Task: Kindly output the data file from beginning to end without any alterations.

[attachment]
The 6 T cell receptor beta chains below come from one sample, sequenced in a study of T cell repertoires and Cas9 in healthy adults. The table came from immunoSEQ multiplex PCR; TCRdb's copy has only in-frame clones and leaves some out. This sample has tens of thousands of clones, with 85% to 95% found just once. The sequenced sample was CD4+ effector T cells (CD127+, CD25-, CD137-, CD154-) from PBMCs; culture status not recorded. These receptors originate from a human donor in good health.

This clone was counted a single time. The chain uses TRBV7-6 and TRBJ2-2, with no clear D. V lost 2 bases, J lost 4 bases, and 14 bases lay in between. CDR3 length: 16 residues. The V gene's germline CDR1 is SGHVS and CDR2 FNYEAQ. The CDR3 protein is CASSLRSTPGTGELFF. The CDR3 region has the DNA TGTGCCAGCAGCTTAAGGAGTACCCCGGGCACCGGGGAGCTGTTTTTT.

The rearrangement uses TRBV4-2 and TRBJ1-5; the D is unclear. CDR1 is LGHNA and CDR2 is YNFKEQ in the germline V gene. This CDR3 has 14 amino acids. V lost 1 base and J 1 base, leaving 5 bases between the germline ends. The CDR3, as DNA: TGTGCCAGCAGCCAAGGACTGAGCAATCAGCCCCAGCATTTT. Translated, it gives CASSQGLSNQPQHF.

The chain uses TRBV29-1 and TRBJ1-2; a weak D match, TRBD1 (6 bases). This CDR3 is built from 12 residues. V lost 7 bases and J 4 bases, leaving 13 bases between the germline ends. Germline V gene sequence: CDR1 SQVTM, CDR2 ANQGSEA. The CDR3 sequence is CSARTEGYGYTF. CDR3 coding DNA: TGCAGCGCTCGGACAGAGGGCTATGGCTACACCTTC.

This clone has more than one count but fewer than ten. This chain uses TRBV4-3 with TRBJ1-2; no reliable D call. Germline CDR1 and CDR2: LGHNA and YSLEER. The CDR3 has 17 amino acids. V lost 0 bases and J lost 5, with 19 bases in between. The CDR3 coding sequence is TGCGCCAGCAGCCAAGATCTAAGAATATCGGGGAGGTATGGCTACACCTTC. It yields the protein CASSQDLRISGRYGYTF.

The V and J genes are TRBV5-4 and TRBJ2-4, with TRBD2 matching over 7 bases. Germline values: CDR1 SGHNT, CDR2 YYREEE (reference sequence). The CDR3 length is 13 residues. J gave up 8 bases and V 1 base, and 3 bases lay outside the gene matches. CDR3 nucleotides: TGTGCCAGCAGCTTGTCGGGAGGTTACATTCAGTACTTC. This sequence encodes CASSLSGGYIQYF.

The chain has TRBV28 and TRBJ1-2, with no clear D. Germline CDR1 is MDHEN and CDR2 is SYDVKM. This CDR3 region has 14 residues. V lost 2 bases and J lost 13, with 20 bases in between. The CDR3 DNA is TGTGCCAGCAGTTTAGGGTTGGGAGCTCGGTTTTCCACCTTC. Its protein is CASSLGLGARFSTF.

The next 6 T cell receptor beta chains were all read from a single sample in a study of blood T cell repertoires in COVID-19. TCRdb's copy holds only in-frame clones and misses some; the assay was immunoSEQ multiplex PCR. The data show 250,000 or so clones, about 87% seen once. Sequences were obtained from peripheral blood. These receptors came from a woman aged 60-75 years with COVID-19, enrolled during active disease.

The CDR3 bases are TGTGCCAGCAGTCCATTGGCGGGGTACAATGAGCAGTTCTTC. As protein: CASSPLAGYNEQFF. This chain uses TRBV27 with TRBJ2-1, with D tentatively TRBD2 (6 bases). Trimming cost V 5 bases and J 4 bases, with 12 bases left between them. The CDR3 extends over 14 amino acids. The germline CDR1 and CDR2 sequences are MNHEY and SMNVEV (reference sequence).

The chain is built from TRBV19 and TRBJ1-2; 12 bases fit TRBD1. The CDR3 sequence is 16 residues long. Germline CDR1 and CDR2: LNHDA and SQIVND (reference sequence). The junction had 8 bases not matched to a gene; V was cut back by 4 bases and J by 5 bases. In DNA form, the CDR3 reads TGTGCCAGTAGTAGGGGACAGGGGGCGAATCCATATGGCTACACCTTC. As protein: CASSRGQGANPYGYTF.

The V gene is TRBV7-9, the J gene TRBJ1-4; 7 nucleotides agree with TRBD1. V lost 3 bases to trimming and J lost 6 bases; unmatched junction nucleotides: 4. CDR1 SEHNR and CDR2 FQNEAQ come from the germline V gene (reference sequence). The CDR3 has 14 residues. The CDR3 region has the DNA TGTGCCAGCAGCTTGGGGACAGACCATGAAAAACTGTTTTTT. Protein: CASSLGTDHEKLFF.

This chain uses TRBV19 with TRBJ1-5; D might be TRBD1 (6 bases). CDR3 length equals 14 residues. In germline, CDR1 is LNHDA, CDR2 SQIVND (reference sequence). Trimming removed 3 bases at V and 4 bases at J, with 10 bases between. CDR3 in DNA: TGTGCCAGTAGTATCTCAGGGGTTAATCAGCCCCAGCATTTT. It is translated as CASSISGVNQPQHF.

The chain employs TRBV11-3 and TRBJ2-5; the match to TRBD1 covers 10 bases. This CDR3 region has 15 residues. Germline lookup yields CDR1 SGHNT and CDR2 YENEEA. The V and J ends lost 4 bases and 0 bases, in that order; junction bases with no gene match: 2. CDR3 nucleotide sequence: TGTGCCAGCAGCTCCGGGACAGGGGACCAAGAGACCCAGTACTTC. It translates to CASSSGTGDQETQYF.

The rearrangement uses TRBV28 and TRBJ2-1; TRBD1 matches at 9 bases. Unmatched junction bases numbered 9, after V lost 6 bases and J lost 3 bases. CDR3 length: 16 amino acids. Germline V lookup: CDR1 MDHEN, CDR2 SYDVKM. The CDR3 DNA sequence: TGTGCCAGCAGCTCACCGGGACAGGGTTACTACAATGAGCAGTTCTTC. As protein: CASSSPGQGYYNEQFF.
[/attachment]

The 6 T cell receptor beta chains below come from one sample, sequenced in a study of T cell repertoires and Cas9 in healthy adults. The table came from immunoSEQ multiplex PCR; TCRdb's copy has only in-frame clones and leaves some out. This sample has tens of thousands of clones, with 85% to 95% found just once. The sequenced sample was CD4+ effector T cells (CD127+, CD25-, CD137-, CD154-) from PBMCs; culture status not recorded. These receptors originate from a human donor in good health.

This clone was counted a single time. The chain uses TRBV7-6 and TRBJ2-2, with no clear D. V lost 2 bases, J lost 4 bases, and 14 bases lay in between. CDR3 length: 16 residues. The V gene's germline CDR1 is SGHVS and CDR2 FNYEAQ. The CDR3 protein is CASSLRSTPGTGELFF. The CDR3 region has the DNA TGTGCCAGCAGCTTAAGGAGTACCCCGGGCACCGGGGAGCTGTTTTTT.

The rearrangement uses TRBV4-2 and TRBJ1-5; the D is unclear. CDR1 is LGHNA and CDR2 is YNFKEQ in the germline V gene. This CDR3 has 14 amino acids. V lost 1 base and J 1 base, leaving 5 bases between the germline ends. The CDR3, as DNA: TGTGCCAGCAGCCAAGGACTGAGCAATCAGCCCCAGCATTTT. Translated, it gives CASSQGLSNQPQHF.

The chain uses TRBV29-1 and TRBJ1-2; a weak D match, TRBD1 (6 bases). This CDR3 is built from 12 residues. V lost 7 bases and J 4 bases, leaving 13 bases between the germline ends. Germline V gene sequence: CDR1 SQVTM, CDR2 ANQGSEA. The CDR3 sequence is CSARTEGYGYTF. CDR3 coding DNA: TGCAGCGCTCGGACAGAGGGCTATGGCTACACCTTC.

This clone has more than one count but fewer than ten. This chain uses TRBV4-3 with TRBJ1-2; no reliable D call. Germline CDR1 and CDR2: LGHNA and YSLEER. The CDR3 has 17 amino acids. V lost 0 bases and J lost 5, with 19 bases in between. The CDR3 coding sequence is TGCGCCAGCAGCCAAGATCTAAGAATATCGGGGAGGTATGGCTACACCTTC. It yields the protein CASSQDLRISGRYGYTF.

The V and J genes are TRBV5-4 and TRBJ2-4, with TRBD2 matching over 7 bases. Germline values: CDR1 SGHNT, CDR2 YYREEE (reference sequence). The CDR3 length is 13 residues. J gave up 8 bases and V 1 base, and 3 bases lay outside the gene matches. CDR3 nucleotides: TGTGCCAGCAGCTTGTCGGGAGGTTACATTCAGTACTTC. This sequence encodes CASSLSGGYIQYF.

The chain has TRBV28 and TRBJ1-2, with no clear D. Germline CDR1 is MDHEN and CDR2 is SYDVKM. This CDR3 region has 14 residues. V lost 2 bases and J lost 13, with 20 bases in between. The CDR3 DNA is TGTGCCAGCAGTTTAGGGTTGGGAGCTCGGTTTTCCACCTTC. Its protein is CASSLGLGARFSTF.

The next 6 T cell receptor beta chains were all read from a single sample in a study of blood T cell repertoires in COVID-19. TCRdb's copy holds only in-frame clones and misses some; the assay was immunoSEQ multiplex PCR. The data show 250,000 or so clones, about 87% seen once. Sequences were obtained from peripheral blood. These receptors came from a woman aged 60-75 years with COVID-19, enrolled during active disease.

The CDR3 bases are TGTGCCAGCAGTCCATTGGCGGGGTACAATGAGCAGTTCTTC. As protein: CASSPLAGYNEQFF. This chain uses TRBV27 with TRBJ2-1, with D tentatively TRBD2 (6 bases). Trimming cost V 5 bases and J 4 bases, with 12 bases left between them. The CDR3 extends over 14 amino acids. The germline CDR1 and CDR2 sequences are MNHEY and SMNVEV (reference sequence).

The chain is built from TRBV19 and TRBJ1-2; 12 bases fit TRBD1. The CDR3 sequence is 16 residues long. Germline CDR1 and CDR2: LNHDA and SQIVND (reference sequence). The junction had 8 bases not matched to a gene; V was cut back by 4 bases and J by 5 bases. In DNA form, the CDR3 reads TGTGCCAGTAGTAGGGGACAGGGGGCGAATCCATATGGCTACACCTTC. As protein: CASSRGQGANPYGYTF.

The V gene is TRBV7-9, the J gene TRBJ1-4; 7 nucleotides agree with TRBD1. V lost 3 bases to trimming and J lost 6 bases; unmatched junction nucleotides: 4. CDR1 SEHNR and CDR2 FQNEAQ come from the germline V gene (reference sequence). The CDR3 has 14 residues. The CDR3 region has the DNA TGTGCCAGCAGCTTGGGGACAGACCATGAAAAACTGTTTTTT. Protein: CASSLGTDHEKLFF.

This chain uses TRBV19 with TRBJ1-5; D might be TRBD1 (6 bases). CDR3 length equals 14 residues. In germline, CDR1 is LNHDA, CDR2 SQIVND (reference sequence). Trimming removed 3 bases at V and 4 bases at J, with 10 bases between. CDR3 in DNA: TGTGCCAGTAGTATCTCAGGGGTTAATCAGCCCCAGCATTTT. It is translated as CASSISGVNQPQHF.

The chain employs TRBV11-3 and TRBJ2-5; the match to TRBD1 covers 10 bases. This CDR3 region has 15 residues. Germline lookup yields CDR1 SGHNT and CDR2 YENEEA. The V and J ends lost 4 bases and 0 bases, in that order; junction bases with no gene match: 2. CDR3 nucleotide sequence: TGTGCCAGCAGCTCCGGGACAGGGGACCAAGAGACCCAGTACTTC. It translates to CASSSGTGDQETQYF.

The rearrangement uses TRBV28 and TRBJ2-1; TRBD1 matches at 9 bases. Unmatched junction bases numbered 9, after V lost 6 bases and J lost 3 bases. CDR3 length: 16 amino acids. Germline V lookup: CDR1 MDHEN, CDR2 SYDVKM. The CDR3 DNA sequence: TGTGCCAGCAGCTCACCGGGACAGGGTTACTACAATGAGCAGTTCTTC. As protein: CASSSPGQGYYNEQFF.